NEW YORK – A team led by Washington University in St. Louis researchers has profiled rare and ultra-rare structural variants in nearly 18,000 high-coverage whole-genome sequences in an effort to fill in remaining gaps in the understanding of the larger variants that impact protein-coding and non-coding portions of the genome.
Reasoning that "tools and resources for the study of [structural variants] have lagged behind those for smaller variants," the researchers relied on an open-source and scalable analytical pipeline centered on existing svtools software to search for insertions, deletions, duplications, inversions, and other structural variants in genomes from 17,795 individuals with European, African, or Latino ancestry, along with their predicted impacts on gene or non-coding element dosage.
The participants included cases or controls enrolled through the National Human Genome Research Institute Centers for Common Disease Genomics program, the Population Architecture Using Genomics and Epidemiology (PAGE) consortium members, the Simons Genome Diversity Panel, or other projects, and each genome was sequenced to at least 20-fold coverage, the team noted in a paper published in Nature on Wednesday.
"The sample size and use of deep [whole-genome sequencing] allowed us to map rare [structural variants] at high genomic resolution and estimate the relative burden of deleterious [structural variants]," senior and corresponding author Ira Hall, a genetics and medicine researcher affiliated with the Washington University School of Medicine and the center's McDonnell Genome Institute, and his co-authors wrote, noting that the work represents the largest genome sequence-based analysis of human structural variants done so far.
"We publicly release site-frequency data to create the largest [whole-genome sequencing-based structural variant] resource to date," the authors added, though they cautioned that the algorithms available so far likely under-represent some repetitive structural variants such as mobile element insertions, short tandem repeats, and multi-allelic copy number variants.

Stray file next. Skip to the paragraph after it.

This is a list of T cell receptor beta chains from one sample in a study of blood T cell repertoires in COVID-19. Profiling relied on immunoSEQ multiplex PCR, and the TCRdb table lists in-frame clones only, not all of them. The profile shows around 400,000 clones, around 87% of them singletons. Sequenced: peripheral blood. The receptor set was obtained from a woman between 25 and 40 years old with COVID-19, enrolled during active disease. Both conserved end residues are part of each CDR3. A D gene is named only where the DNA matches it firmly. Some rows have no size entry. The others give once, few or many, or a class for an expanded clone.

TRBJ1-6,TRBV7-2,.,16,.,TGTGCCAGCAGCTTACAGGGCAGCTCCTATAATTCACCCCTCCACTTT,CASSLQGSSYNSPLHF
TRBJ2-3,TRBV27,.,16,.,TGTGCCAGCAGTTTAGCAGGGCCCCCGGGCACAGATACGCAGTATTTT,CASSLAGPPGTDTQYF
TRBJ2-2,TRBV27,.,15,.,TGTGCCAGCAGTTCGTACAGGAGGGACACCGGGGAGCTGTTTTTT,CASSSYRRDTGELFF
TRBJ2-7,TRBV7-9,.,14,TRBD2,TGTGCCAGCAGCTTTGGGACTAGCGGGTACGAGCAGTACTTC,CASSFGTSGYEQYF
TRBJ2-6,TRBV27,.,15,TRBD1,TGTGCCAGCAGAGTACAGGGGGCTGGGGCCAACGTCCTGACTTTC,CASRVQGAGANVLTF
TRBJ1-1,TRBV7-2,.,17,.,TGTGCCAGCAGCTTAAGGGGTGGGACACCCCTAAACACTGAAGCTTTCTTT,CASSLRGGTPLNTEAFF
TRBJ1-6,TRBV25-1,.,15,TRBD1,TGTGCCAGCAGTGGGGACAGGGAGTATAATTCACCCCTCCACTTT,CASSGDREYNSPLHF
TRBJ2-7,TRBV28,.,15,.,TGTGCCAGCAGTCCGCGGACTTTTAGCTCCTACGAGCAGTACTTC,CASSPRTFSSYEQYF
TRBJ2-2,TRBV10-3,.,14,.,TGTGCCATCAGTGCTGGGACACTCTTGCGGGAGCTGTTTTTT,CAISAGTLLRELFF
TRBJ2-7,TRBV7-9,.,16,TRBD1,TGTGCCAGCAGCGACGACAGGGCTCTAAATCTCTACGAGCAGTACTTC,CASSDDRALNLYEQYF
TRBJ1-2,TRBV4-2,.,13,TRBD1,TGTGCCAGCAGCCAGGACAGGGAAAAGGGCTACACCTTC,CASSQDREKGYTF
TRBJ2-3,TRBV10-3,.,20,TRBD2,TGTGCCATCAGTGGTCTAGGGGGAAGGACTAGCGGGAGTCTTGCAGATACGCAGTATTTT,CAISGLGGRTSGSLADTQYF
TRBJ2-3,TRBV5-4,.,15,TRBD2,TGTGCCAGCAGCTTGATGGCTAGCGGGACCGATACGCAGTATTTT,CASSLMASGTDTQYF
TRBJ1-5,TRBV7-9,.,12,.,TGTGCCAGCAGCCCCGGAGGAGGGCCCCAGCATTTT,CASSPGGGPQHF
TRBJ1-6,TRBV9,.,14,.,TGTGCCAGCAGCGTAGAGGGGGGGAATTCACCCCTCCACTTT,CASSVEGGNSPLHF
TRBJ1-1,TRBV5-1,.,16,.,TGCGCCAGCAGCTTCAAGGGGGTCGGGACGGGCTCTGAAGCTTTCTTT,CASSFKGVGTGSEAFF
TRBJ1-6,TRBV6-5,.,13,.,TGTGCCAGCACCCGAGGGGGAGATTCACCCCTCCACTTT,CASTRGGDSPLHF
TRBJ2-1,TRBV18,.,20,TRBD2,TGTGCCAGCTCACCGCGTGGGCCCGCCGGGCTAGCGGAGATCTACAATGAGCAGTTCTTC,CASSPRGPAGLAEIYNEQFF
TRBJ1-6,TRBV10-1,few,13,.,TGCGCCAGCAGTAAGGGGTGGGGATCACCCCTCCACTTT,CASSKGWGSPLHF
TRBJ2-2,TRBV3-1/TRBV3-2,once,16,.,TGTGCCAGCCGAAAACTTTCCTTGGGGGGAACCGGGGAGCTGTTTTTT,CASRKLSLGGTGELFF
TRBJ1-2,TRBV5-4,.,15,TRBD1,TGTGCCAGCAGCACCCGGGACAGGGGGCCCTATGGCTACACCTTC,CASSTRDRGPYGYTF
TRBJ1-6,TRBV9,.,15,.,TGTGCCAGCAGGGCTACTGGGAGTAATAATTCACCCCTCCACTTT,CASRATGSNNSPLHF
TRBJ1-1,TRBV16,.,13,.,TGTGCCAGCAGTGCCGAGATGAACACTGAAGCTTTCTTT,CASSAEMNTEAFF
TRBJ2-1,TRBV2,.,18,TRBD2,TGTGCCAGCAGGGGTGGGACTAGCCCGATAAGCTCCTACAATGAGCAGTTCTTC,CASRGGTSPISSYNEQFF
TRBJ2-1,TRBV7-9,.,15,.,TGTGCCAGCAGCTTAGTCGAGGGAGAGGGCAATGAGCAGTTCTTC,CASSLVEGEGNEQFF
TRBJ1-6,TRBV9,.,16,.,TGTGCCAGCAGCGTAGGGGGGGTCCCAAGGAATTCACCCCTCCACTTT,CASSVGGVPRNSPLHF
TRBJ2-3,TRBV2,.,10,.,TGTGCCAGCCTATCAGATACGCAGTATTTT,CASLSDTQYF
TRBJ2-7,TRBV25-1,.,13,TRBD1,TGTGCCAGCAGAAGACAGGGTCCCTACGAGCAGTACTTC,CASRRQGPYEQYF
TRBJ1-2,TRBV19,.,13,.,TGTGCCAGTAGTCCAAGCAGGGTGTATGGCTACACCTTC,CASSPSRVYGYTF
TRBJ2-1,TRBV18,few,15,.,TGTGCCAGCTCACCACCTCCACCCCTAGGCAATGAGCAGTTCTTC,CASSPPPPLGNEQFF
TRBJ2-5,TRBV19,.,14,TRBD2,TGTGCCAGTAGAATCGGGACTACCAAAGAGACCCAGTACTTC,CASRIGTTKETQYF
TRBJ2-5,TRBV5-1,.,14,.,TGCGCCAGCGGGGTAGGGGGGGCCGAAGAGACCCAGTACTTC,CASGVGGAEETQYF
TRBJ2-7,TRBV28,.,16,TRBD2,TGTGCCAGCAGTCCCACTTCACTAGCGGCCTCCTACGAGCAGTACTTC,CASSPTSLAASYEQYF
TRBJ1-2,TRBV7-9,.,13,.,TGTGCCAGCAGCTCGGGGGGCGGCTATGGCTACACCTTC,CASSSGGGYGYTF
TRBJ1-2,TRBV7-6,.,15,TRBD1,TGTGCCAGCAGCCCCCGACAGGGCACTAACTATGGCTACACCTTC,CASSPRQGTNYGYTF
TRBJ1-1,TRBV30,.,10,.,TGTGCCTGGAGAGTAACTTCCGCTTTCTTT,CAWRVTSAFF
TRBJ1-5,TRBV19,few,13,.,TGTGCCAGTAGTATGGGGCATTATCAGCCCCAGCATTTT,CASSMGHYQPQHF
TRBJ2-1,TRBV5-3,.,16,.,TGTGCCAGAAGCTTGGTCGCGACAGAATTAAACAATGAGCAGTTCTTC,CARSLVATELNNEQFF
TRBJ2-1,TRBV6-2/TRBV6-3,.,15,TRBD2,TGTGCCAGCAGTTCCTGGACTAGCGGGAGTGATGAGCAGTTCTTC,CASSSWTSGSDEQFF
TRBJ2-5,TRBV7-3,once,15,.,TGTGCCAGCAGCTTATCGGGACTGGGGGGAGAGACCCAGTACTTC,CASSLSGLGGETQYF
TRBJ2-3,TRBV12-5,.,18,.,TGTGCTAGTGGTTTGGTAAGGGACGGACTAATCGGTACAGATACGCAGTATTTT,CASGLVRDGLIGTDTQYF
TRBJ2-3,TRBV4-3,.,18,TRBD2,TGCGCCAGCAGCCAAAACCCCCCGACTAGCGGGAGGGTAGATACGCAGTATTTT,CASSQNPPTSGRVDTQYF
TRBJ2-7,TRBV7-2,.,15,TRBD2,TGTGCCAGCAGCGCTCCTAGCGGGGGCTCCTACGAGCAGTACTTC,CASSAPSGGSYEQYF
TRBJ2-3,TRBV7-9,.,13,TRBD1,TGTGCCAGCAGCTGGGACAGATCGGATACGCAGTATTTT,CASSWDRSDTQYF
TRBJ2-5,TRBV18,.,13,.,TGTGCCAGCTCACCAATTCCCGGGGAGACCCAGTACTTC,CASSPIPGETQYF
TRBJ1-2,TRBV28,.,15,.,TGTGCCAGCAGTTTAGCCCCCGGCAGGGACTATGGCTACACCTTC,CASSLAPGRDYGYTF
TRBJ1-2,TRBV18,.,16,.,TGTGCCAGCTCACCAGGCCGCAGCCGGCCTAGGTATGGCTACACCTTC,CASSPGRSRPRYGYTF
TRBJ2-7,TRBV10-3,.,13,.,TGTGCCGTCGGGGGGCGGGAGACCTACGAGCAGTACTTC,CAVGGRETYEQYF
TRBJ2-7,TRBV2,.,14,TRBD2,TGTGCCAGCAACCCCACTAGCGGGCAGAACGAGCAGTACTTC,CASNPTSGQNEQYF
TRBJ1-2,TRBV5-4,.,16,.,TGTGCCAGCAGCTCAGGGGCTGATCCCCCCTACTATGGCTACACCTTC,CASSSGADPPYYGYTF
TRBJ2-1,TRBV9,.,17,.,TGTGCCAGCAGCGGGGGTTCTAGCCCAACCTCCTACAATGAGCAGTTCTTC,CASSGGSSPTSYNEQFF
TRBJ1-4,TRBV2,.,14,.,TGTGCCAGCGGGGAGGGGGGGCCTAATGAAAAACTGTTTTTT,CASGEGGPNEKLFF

From the 4,442 structural variants found in each genome, on average, the researchers saw deletions turning up most frequently, followed by insertions stemming from mobile elements, and tandem duplication-related structural variants. Each participant had an average of 2.9 rare structural variants in protein-coding portions of the genome, explaining anywhere from 4 percent to more than 11 percent of the rare, high-impact alleles that have been described in genes in the past.
Expanding from that, the team estimated that some 17 percent of rare loss-of-function variants in the protein-coding genome may be traced back to structural variants. On the non-coding sequence side, each genome harbored more than 19 deletions apiece, on average — variants that appeared to have an outsized impact on disease risk based on the proportion of rare, non-coding deletions that were classified as deleterious.
"Noteworthy is the burden of rare, strongly deleterious non-coding deletions apparent in our dataset," the authors wrote, noting the such findings "indicate that comprehensive assessment of [structural variants] will improve power in rare variant association studies."
Beyond those analyses, the investigators characterized almost 159,000 ultra-rare structural variants, and took a closer look at the broader gene dosage consequences of the structural variants mapped to coding and non-coding genome sequences.
"At genes, our results complement existing estimates from exome sequencing and microarray data," they reported. "At non-coding elements, we observe strong correlations with measures of nucleotide conservation, purifying selection, regulatory element activity, and cell-type specificity."